Curtins chief executive officer Rob Melling talks about why they have launced the AJ/Curtins Inspiring graduate prize
Why are you awarding the Inspiring Graduates Prize?
Whether entrepreneurialism is innate or simply a skill that can be learned is a hard argument to settle. However, there is no doubting its importance to a business, and architecture is no exception.
As the economy continues its slow recovery from the downturn, opportunities are opening up for architecture practices and to meet the demand they must recruit new waves of talent to bolster the established ranks.
However, while the lengthy and demanding architectural education produces fantastically imaginative designers, it often fails to instill in young hopefuls the entrepreneurial spirit crucial to making a practice successful.
A recent survey for RIBA Appointments conducted by NBS revealed that four out of five employers thought universities were failing to provide students with the full set of skills needed to practice. The Architects’ Journal, in association with Curtins is searching for the perfect architecture graduate, one who blends razor-sharp business acumen with rigorous design skills.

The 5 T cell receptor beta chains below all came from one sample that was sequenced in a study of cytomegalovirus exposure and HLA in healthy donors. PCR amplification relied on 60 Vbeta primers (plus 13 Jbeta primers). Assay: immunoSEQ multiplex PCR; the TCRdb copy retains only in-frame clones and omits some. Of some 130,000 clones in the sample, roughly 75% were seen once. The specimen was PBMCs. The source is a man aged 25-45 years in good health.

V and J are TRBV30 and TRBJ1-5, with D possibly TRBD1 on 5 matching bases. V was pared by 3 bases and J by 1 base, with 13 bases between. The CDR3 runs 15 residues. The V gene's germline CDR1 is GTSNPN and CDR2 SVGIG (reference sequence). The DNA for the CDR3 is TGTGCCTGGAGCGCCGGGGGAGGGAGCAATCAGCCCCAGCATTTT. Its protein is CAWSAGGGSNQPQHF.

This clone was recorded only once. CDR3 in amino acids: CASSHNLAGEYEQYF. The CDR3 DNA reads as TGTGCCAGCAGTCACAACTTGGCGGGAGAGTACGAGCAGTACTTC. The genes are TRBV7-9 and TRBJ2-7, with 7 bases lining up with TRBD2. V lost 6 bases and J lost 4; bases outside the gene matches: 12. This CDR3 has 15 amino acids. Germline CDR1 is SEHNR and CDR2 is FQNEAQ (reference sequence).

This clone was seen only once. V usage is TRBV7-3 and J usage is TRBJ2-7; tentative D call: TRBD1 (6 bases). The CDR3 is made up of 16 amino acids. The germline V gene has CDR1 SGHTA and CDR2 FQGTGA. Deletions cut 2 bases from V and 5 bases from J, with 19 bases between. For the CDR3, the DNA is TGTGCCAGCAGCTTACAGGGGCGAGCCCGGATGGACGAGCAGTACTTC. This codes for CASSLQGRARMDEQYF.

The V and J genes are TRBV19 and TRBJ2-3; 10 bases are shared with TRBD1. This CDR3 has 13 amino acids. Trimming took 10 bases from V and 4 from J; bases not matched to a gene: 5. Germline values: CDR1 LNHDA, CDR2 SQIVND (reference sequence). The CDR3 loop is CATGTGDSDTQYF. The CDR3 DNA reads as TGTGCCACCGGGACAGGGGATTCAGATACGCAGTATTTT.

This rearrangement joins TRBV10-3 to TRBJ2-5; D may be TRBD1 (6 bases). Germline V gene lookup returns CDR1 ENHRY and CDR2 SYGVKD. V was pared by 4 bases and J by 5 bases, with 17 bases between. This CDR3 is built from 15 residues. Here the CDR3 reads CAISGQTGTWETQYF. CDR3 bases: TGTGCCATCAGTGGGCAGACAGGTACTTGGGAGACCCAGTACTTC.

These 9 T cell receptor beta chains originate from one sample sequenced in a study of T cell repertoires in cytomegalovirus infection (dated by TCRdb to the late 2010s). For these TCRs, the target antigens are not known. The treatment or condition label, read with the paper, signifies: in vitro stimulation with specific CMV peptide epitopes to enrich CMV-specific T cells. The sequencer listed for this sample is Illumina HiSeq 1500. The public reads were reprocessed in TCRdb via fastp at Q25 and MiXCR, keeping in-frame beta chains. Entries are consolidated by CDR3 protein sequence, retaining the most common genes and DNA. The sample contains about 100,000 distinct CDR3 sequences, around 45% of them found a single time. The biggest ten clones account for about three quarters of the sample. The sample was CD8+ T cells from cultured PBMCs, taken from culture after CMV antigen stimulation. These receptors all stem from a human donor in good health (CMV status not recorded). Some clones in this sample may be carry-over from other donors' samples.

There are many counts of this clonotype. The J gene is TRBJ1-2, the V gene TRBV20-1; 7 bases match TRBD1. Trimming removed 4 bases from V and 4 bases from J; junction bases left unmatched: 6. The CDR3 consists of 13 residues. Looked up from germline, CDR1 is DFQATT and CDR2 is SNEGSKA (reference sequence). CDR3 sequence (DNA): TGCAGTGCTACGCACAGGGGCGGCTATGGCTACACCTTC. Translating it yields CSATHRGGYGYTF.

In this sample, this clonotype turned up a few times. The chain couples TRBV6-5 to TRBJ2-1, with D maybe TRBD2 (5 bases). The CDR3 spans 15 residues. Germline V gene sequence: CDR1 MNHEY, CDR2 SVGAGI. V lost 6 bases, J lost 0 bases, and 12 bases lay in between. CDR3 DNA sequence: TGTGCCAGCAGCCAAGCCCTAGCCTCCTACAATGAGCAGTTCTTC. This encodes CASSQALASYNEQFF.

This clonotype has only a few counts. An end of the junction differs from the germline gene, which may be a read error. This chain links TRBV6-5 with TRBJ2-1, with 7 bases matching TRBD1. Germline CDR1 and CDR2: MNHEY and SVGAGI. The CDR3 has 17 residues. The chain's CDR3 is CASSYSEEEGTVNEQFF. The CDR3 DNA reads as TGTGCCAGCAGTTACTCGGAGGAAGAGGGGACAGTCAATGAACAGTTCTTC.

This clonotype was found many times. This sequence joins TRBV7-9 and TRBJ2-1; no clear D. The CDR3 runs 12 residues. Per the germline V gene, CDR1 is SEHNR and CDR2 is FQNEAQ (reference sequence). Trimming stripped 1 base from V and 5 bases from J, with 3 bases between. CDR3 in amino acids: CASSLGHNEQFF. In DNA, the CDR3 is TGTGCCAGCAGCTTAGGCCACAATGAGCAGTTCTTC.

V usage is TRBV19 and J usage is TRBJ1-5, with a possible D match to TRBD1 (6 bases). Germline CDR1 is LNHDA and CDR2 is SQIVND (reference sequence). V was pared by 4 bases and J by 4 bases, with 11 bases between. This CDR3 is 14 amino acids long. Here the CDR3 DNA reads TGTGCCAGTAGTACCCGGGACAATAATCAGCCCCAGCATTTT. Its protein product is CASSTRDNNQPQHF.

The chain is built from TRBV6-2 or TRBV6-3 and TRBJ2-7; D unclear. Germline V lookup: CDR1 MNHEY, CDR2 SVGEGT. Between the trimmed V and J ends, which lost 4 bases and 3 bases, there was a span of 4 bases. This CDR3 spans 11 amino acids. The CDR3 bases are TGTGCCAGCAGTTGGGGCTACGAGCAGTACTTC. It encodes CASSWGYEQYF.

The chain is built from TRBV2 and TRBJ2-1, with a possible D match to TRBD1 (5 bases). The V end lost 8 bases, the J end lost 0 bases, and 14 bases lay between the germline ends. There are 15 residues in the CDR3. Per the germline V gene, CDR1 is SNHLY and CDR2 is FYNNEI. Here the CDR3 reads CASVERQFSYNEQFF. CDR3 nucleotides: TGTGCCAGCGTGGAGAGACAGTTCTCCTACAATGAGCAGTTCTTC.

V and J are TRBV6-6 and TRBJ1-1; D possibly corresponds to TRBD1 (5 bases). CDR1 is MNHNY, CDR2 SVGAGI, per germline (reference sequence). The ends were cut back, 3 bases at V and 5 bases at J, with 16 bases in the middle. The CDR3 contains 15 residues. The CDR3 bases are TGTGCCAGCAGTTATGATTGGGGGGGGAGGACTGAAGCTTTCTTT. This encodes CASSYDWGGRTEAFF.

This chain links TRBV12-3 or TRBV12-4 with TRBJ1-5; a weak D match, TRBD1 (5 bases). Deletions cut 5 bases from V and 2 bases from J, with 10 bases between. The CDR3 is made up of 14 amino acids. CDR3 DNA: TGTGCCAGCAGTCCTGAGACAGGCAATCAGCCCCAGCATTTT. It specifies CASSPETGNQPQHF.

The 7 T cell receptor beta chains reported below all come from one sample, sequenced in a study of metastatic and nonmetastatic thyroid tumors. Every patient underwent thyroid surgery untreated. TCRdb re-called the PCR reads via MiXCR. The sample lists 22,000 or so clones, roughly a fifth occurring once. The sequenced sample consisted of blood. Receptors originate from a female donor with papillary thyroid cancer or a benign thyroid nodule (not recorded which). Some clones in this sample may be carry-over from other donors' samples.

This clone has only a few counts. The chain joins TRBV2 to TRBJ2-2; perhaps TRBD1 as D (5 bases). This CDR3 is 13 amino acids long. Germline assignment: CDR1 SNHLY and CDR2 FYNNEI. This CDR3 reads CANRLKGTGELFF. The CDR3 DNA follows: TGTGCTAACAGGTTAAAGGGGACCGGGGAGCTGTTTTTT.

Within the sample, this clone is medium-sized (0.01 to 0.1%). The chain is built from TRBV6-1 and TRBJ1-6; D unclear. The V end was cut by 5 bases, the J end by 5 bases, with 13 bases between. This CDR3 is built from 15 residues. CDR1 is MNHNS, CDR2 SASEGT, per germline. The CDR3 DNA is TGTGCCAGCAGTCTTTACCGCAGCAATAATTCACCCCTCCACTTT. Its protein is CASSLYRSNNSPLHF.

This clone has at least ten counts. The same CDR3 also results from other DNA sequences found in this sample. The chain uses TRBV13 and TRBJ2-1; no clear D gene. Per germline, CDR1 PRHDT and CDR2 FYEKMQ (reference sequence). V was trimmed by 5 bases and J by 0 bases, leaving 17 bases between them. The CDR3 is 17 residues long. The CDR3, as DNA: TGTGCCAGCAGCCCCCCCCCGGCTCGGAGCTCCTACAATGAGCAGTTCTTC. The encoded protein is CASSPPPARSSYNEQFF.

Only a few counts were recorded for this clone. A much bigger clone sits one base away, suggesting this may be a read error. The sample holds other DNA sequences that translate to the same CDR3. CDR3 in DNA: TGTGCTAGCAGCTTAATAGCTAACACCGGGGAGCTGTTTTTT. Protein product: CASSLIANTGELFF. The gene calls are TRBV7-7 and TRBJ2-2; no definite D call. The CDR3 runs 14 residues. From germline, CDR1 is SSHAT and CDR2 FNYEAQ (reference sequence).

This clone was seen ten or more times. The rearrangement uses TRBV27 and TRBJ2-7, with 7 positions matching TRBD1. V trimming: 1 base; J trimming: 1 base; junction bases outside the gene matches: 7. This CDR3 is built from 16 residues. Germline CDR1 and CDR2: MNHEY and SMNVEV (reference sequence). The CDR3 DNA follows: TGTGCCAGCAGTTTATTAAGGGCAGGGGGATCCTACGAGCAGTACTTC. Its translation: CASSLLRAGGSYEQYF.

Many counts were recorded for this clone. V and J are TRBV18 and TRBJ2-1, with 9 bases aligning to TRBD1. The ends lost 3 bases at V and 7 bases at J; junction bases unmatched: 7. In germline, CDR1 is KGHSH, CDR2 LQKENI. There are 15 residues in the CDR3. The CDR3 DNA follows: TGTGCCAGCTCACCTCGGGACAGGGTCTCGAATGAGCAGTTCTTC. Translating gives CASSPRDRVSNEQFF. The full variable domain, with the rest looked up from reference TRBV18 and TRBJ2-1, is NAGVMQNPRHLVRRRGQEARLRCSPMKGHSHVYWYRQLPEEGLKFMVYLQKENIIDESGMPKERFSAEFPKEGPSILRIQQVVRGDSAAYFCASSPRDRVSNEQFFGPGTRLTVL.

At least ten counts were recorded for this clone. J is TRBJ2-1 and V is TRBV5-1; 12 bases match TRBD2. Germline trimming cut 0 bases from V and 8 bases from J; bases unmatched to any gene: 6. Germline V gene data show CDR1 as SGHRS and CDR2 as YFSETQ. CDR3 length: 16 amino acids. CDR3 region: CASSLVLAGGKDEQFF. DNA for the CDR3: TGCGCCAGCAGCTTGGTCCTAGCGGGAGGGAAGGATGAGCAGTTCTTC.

Why is the award important to you?
Celebrating young talent in the architecture industry resonates strongly with me, as it embodies the inherent spirit here at Curtins of recognising and nurturing the skills of individuals. We place enormous value on helping people to reach their full potential. The launch of our Academy last year strives to do this for our own engineers, and so it feels completely fitting to be able to identify, praise and inspire talent in the wider industry too, through this award.
What was it about Bill Curtin that inspired you?
Bill Curtin’s values, which include recognising and nurturing young talent, are integral to how we run our business and we have all been inspired by Bill in some way. We want to encapsulate those values and share them with future generations. That is our motivation for setting up this award.
What would you like to see demonstrated by the candidates?
The practice of engineering is fundamentally centred around solving problems and achieving solutions on behalf of our clients. This approach is driven by our acute commercial awareness. We are looking for candidates for the prize who have reflected this by displaying evidence of their own business acumen, perhaps by transforming a financially unviable project to a viable one.